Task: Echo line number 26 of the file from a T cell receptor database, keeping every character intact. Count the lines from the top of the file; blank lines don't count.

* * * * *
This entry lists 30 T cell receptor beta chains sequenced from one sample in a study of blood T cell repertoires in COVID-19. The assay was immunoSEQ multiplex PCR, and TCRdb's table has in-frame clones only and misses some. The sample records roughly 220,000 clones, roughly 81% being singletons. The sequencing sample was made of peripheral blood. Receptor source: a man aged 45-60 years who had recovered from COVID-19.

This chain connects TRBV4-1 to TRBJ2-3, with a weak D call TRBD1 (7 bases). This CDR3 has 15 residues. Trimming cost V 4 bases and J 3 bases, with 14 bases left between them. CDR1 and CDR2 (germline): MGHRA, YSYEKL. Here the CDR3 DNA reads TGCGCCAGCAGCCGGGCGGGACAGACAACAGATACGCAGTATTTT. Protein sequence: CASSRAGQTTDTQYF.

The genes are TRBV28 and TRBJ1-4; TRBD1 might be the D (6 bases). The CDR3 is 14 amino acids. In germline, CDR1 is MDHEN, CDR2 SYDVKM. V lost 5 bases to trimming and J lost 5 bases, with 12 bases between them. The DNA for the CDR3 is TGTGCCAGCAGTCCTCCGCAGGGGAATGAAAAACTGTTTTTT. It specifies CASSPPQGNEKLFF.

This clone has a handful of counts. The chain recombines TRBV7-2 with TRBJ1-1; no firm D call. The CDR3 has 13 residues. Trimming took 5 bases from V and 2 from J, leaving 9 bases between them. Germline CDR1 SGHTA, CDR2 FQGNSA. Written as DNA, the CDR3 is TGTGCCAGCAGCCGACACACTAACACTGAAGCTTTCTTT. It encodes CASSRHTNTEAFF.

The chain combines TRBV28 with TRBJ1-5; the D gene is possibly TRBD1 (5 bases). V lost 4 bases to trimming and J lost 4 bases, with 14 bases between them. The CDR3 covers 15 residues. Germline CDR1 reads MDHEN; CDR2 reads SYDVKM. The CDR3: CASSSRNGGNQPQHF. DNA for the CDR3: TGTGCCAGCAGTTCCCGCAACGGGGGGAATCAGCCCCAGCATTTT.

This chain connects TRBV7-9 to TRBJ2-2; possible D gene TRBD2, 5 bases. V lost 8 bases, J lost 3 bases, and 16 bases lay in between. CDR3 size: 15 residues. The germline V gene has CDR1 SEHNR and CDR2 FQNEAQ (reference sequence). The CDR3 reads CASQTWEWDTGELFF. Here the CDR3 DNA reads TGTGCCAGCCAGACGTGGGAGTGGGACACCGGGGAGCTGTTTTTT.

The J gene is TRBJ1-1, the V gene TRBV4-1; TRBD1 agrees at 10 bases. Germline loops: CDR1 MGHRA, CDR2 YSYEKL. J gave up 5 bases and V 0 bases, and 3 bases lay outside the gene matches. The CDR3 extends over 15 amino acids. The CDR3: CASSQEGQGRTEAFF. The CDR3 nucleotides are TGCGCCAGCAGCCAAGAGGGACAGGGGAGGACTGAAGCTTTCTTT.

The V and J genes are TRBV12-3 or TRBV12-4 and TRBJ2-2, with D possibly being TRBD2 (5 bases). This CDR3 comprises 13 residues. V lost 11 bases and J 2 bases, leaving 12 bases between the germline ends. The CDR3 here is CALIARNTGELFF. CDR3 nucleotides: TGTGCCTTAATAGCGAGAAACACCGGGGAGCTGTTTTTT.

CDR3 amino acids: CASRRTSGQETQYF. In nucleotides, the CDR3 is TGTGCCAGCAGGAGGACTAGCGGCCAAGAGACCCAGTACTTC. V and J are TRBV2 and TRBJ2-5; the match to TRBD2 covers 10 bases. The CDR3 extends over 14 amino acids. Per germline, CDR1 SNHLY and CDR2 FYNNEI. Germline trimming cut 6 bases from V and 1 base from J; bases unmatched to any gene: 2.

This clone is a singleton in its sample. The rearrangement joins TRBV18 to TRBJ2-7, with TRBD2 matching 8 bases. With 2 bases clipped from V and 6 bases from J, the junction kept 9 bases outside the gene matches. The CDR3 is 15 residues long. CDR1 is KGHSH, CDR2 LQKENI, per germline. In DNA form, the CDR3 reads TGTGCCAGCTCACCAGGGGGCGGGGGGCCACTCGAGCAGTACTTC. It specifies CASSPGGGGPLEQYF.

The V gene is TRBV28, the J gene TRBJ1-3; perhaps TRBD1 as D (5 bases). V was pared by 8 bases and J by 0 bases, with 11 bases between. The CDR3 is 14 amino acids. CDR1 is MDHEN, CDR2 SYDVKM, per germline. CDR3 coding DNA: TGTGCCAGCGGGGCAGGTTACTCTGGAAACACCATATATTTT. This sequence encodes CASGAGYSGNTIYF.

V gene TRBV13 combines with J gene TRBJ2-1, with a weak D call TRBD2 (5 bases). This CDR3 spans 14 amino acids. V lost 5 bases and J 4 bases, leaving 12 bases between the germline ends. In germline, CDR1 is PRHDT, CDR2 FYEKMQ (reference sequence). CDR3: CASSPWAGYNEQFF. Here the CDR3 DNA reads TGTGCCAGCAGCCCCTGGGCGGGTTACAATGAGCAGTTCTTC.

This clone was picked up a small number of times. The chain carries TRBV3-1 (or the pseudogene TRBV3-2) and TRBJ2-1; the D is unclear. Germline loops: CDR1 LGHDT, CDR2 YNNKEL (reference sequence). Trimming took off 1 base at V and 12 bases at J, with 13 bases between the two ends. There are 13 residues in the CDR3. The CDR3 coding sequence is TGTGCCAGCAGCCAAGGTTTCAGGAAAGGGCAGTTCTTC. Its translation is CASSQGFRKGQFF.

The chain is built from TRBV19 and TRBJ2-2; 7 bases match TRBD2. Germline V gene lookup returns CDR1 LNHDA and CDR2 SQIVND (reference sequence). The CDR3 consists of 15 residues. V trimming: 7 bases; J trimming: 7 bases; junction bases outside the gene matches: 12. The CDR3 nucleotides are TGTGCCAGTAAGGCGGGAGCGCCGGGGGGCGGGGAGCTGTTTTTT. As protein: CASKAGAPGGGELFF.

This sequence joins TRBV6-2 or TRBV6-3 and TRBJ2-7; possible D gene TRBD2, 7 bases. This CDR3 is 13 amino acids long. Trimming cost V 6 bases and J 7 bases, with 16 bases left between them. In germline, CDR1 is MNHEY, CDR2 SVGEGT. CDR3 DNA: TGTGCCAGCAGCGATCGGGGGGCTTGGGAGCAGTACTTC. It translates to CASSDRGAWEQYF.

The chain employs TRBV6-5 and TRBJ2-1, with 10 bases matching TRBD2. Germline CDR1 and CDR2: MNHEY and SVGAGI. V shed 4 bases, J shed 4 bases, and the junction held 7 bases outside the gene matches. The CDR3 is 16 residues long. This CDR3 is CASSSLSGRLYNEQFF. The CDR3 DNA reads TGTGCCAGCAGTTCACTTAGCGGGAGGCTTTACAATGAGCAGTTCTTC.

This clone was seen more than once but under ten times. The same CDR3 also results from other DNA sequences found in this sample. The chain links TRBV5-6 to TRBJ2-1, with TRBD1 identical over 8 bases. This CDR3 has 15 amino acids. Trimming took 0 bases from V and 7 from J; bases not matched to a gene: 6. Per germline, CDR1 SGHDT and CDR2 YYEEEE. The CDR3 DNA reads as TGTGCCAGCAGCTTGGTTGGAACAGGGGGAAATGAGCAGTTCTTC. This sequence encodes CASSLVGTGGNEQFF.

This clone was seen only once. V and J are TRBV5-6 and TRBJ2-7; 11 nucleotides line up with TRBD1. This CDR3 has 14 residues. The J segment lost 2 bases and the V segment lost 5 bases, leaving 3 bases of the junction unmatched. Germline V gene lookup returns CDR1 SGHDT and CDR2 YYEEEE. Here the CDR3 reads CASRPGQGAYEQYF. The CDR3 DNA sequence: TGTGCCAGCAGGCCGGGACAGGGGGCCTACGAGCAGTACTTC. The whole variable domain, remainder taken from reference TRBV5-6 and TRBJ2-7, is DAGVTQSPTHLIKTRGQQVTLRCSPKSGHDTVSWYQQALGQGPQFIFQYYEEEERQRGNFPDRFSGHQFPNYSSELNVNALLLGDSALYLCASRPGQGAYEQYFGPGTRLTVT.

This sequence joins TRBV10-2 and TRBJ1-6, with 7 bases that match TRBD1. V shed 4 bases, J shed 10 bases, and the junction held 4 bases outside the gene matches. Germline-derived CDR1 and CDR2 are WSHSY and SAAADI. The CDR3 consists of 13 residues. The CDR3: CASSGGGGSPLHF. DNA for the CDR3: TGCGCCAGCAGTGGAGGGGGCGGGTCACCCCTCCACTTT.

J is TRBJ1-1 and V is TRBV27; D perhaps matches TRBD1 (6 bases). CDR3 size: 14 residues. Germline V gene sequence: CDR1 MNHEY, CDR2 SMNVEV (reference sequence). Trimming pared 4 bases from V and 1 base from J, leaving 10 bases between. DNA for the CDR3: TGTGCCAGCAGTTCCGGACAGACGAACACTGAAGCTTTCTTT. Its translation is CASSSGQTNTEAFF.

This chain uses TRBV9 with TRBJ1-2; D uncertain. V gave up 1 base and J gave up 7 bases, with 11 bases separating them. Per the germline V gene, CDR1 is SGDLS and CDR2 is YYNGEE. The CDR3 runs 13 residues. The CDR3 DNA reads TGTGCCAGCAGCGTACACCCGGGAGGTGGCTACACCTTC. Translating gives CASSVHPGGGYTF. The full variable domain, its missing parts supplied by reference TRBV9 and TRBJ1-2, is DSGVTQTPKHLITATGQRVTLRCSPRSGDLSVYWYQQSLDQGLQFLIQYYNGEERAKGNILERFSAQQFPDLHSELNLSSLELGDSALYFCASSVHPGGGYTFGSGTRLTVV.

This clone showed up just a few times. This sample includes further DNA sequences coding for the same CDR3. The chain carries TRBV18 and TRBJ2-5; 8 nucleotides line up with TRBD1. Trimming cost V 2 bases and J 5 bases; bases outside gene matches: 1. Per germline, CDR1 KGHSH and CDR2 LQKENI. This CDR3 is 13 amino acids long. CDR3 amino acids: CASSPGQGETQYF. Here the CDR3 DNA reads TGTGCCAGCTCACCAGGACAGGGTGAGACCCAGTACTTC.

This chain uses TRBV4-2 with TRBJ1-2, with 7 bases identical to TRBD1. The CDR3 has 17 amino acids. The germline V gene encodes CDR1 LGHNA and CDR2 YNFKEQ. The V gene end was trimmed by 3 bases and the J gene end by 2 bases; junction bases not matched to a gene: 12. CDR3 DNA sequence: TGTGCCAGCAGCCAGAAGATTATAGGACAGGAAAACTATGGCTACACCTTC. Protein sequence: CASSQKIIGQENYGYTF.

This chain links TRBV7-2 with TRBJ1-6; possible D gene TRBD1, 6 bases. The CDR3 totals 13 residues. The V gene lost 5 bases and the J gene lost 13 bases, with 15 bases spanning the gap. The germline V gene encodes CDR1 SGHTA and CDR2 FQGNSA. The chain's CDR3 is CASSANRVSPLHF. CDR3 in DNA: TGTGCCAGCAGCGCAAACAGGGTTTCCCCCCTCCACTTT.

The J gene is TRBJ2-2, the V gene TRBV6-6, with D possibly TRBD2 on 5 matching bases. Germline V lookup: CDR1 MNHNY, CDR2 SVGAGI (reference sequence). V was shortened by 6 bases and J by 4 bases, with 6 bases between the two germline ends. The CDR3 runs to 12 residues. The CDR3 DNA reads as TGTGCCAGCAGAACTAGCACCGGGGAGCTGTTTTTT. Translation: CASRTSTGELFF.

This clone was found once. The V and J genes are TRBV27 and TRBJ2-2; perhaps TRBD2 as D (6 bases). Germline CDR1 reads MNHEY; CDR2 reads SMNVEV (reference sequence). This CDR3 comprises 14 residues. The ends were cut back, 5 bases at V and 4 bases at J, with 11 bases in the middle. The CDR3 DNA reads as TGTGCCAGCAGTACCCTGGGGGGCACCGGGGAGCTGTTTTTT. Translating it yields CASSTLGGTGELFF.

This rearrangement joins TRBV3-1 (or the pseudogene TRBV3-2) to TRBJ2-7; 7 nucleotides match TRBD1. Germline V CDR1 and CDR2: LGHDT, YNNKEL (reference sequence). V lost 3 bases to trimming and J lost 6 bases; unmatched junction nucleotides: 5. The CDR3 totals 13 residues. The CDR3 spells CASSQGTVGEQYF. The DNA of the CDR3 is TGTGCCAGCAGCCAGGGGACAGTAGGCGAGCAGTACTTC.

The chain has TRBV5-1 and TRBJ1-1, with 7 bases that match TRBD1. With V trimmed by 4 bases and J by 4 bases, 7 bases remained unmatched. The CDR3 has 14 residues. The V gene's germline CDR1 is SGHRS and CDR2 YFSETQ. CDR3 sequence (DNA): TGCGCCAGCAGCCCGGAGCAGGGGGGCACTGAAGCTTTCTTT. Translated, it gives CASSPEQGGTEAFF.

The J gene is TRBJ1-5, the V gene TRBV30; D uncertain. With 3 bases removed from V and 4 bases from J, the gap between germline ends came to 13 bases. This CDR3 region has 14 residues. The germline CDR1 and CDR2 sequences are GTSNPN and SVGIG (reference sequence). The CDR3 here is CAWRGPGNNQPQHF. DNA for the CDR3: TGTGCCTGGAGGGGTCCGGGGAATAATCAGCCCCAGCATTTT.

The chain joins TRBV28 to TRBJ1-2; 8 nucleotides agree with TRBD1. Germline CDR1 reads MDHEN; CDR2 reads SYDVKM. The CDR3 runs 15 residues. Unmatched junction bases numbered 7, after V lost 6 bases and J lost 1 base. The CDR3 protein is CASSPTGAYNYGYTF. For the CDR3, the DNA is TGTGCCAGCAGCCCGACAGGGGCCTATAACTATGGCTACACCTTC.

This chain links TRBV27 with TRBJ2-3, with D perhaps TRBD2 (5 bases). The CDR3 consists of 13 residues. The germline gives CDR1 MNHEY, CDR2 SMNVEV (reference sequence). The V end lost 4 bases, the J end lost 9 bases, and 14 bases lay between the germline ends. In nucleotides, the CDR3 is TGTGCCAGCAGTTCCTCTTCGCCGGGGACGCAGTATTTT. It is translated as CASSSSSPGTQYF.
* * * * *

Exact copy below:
This clone was found once. The V and J genes are TRBV27 and TRBJ2-2; perhaps TRBD2 as D (6 bases). Germline CDR1 reads MNHEY; CDR2 reads SMNVEV (reference sequence). This CDR3 comprises 14 residues. The ends were cut back, 5 bases at V and 4 bases at J, with 11 bases in the middle. The CDR3 DNA reads as TGTGCCAGCAGTACCCTGGGGGGCACCGGGGAGCTGTTTTTT. Translating it yields CASSTLGGTGELFF.